Saturday, September 05, 2009

London, Day Two

If you know me, you probably know that I’m a big fan of breakfast. In particular, I love orange juice. I love it so much, I think I might actually be physically addicted to it. I’m also completely useless early in the day without some kind of sustenance, so it’s pretty important to me to have something decent to eat in the morning.

So waking up to the news that our hotel offered free breakfast was about the best possible way I could have started my day. This was particularly true since big breakfasts aren’t usually a part of the European hotel experience, even in Britain (where it should be said that they do love their breakfasts).

And when we got down there, we found it wasn’t just breakfast: oh, no, it was nearly a full English breakfast buffet, including eggs, sausages, mushrooms, tomatoes, hash browns, black pudding (don’t ask me to explain that just yet) and those weird ham/bacon slices that I’ve never seen anywhere else. The only thing missing was the baked beans, but I was determined to find an English breakfast with those eventually. It’s enough to keep you going for almost an entire day, or perhaps kill you on the spot if you have a heart condition.

This isn't our photo (note the baked beans), but it's a good example of a typical English breakfast:

Not only that, but there was also fruit, cheeses, and an array of juices including, yes, orange juice. I would have free orange juice every morning for the first week of our trip. I believe the phrase I used upon this discovery was “sweet nectar of the gods!” though I’m not sure any of my tired companions really understood why I was so excited, except perhaps for Val. Anyway, I was again ecstatic about our hotel in London, though I was beginning to worry that the Paris place might be something of a let-down after this.

After our phenomenal breakfast we took a walk over to Westminster Bridge, known as the best place for pictures of that big clock everyone likes to talk about (Big Ben), the Parliament buildings, and the London Eye, a massive Ferris wheel overlooking the south bank of the Thames. I’m not a big fan of the Eye, possibly because it doesn’t seem fit in with the rest of the architecture and feel of London, but more likely just because it wasn’t there when I first visited England in 1994 and doesn’t mesh with those memories. It’s also quite expensive – about 17 pounds per ride, or the equivalent of around $27, so it doesn’t endear itself that way either. At any rate, I refused to take a picture of it today, but I'm sure I'll capitulate eventually. But I couldn't help but take another picture of Big Ben, which is as photogenic as ever.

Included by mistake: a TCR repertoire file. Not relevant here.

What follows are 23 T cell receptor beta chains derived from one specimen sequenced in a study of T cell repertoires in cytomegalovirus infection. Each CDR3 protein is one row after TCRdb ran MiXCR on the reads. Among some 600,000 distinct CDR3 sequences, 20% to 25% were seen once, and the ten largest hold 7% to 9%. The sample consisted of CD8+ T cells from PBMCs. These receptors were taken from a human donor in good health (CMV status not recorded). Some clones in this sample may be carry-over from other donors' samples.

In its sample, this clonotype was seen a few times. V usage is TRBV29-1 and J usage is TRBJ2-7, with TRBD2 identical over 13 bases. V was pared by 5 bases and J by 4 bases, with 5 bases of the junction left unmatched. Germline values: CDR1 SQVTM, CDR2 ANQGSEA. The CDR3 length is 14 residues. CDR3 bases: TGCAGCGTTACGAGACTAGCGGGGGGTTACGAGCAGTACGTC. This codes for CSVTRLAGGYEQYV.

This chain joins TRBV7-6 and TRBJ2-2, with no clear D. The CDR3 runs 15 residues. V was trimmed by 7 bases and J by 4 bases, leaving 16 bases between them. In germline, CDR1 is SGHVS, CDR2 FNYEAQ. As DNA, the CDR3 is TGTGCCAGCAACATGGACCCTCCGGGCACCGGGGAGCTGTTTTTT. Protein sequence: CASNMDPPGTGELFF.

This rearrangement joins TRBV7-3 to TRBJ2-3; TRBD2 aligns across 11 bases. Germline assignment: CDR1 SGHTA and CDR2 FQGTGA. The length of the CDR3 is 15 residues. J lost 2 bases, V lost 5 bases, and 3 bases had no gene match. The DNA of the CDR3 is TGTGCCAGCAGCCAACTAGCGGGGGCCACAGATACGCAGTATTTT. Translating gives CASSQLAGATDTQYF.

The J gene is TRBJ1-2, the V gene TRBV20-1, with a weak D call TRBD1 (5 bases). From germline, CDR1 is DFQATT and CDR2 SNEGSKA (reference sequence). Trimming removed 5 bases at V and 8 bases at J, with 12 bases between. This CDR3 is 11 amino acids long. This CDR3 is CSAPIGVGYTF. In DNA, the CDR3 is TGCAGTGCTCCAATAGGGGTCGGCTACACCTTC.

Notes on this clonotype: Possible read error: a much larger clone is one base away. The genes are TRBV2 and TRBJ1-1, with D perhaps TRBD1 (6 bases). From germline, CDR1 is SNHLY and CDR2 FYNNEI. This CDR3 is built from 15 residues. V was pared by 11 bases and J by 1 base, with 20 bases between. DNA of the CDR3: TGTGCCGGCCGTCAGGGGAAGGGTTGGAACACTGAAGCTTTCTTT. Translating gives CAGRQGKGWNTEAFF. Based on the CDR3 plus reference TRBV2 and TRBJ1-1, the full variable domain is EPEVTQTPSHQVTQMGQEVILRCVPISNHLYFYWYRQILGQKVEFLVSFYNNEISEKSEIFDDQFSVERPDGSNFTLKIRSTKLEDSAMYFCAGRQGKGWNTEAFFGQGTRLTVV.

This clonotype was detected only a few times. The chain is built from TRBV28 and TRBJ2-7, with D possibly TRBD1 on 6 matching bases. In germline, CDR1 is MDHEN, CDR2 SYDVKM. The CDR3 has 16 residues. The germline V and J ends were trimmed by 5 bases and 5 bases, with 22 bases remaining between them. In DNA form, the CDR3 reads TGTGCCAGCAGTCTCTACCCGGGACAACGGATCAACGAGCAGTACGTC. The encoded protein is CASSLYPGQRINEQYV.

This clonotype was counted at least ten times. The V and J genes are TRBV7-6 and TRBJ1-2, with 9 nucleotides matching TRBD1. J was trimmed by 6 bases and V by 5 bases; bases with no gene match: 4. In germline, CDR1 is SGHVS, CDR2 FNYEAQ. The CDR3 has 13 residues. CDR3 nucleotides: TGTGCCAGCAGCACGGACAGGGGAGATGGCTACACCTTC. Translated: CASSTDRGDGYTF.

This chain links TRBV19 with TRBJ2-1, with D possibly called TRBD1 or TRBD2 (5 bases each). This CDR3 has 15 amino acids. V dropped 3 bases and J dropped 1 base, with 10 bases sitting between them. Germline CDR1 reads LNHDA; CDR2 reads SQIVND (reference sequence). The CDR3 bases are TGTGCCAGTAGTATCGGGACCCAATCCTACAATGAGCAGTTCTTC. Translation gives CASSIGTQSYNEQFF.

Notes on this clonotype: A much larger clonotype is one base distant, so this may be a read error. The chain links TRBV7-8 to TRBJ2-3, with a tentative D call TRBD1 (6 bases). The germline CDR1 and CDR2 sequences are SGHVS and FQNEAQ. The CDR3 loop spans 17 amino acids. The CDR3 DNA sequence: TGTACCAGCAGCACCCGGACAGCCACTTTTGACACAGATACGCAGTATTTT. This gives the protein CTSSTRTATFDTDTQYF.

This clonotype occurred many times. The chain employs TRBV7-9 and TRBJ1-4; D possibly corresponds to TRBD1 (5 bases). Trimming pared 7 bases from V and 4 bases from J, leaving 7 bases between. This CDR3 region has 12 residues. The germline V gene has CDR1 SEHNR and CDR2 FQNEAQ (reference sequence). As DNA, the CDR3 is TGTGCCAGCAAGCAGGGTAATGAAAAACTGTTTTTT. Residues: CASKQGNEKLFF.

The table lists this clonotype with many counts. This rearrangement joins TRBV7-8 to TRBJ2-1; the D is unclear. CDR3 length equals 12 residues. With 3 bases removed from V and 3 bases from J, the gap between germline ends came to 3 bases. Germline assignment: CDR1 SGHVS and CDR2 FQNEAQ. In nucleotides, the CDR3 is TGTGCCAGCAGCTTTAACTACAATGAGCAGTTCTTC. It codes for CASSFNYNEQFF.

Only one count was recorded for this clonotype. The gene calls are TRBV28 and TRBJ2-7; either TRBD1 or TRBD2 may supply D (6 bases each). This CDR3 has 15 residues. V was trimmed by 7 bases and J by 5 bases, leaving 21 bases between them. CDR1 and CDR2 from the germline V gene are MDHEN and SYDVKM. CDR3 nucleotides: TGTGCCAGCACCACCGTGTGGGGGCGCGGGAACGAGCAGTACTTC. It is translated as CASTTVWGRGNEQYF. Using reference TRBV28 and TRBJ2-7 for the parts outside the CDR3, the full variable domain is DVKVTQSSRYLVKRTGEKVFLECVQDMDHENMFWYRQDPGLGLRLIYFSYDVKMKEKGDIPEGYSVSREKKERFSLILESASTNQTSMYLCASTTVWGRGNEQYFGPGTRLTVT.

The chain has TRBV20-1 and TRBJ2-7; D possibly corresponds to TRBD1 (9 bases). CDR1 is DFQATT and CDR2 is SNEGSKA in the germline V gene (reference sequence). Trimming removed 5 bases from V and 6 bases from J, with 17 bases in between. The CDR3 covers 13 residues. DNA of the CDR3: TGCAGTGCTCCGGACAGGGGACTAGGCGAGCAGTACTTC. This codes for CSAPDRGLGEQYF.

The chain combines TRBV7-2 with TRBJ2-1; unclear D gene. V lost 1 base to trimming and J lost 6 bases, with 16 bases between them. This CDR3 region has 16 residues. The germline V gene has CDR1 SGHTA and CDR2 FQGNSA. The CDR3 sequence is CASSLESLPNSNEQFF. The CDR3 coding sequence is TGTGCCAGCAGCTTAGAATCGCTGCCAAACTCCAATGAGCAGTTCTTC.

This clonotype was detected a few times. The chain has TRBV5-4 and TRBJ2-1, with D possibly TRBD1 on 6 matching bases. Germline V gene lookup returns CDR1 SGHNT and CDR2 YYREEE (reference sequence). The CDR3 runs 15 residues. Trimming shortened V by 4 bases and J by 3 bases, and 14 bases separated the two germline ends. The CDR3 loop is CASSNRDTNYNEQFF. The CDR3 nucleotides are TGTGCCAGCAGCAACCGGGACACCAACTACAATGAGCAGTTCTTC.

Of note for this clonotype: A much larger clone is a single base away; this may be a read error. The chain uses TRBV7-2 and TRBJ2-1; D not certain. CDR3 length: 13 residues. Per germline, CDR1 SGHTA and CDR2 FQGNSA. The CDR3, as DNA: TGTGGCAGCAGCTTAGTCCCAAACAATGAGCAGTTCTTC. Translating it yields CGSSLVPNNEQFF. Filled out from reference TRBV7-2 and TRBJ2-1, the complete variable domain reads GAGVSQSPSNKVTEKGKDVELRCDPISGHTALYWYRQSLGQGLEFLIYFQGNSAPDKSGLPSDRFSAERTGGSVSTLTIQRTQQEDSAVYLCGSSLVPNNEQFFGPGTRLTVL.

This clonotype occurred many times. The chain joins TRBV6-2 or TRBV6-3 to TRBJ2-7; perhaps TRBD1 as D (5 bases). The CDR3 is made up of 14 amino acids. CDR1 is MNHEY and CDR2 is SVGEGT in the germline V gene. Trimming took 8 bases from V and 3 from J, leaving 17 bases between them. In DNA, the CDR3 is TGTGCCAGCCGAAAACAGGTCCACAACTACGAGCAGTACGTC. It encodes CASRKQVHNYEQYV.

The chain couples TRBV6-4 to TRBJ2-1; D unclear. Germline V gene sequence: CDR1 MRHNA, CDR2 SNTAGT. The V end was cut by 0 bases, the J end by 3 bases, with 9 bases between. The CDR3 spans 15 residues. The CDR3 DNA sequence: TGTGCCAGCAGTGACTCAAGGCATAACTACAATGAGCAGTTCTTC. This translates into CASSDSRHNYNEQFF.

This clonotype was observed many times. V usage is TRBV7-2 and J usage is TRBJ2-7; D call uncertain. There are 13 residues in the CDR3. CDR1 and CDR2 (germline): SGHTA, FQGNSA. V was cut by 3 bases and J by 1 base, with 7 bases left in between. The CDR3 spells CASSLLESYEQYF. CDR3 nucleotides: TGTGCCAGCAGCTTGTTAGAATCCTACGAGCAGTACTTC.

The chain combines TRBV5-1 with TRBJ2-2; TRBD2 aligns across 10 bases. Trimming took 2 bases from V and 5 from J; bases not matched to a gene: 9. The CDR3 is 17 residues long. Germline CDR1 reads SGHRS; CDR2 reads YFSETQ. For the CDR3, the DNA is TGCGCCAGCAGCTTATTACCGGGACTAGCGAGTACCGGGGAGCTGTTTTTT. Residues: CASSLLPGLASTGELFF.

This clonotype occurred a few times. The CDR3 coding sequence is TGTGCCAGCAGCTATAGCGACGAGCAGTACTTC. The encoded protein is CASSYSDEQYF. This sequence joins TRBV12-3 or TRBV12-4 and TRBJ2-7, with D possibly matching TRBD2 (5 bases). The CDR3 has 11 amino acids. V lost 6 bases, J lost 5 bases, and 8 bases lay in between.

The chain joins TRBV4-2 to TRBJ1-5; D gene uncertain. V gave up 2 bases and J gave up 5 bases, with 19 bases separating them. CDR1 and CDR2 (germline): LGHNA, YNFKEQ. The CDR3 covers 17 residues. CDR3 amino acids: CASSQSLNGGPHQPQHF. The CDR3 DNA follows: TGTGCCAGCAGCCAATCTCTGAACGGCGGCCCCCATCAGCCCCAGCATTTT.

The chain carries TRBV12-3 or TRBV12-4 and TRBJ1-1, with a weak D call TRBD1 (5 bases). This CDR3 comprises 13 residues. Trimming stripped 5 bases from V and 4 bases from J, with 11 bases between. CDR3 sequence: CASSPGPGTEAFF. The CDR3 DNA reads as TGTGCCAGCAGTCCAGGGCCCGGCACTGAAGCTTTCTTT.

From the bridge, we attempted to walk directly across to Waterloo Station, where we hoped to take a train out to the suburb of Twickenham for a rugby double-header that day. Unfortunately, there are apparently only a few ways to approach Waterloo Station, and we chose none of those as our routes, leading to about half an hour of walking around wondering whether people were intended to actually enter the station at all. Once we made it in and got our tickets, we had some time to spare, so we wandered down the South Bank a bit to see if there was anything of interest.

And oh, there was. We ended up in the nearby Southbank Centre, which was holding something called a “Pestival,” or what we soon found was a celebration of all things insect. There was a giant architectural rendering of a termite mound…

a London taxi dressed up as a bee…

and a variety of other bug-related foods and activities.

Not really knowing what to make of all this, we moved on to a neat little footbridge called the Hungerford Bridge. When I saw it, I realized it was one I'd crossed before with my friends Peter and Larry way back in 2003. Funnily enough, it was because I'd gotten lost and we happened to stumble upon it - this seems to be a trend of sorts when I travel. But it certainly brought back memories of that brief stint in London in what already seems like ancient history.

Here we also happened to catch the middle of the “Great River Race,” in which hundreds of competitors rowed a variety of different open boats, including (according to the website), “Chinese dragon boats, Hawaiian war canoes, and Viking longboats.” Most of them were flying flags of various sorts, including a Swedish flag, a large dragon flag, and a even a pirate flag. They were pretty entertaining, though I'm sure they were exhausted; the trip as a whole was a grueling 22 miles along the Thames.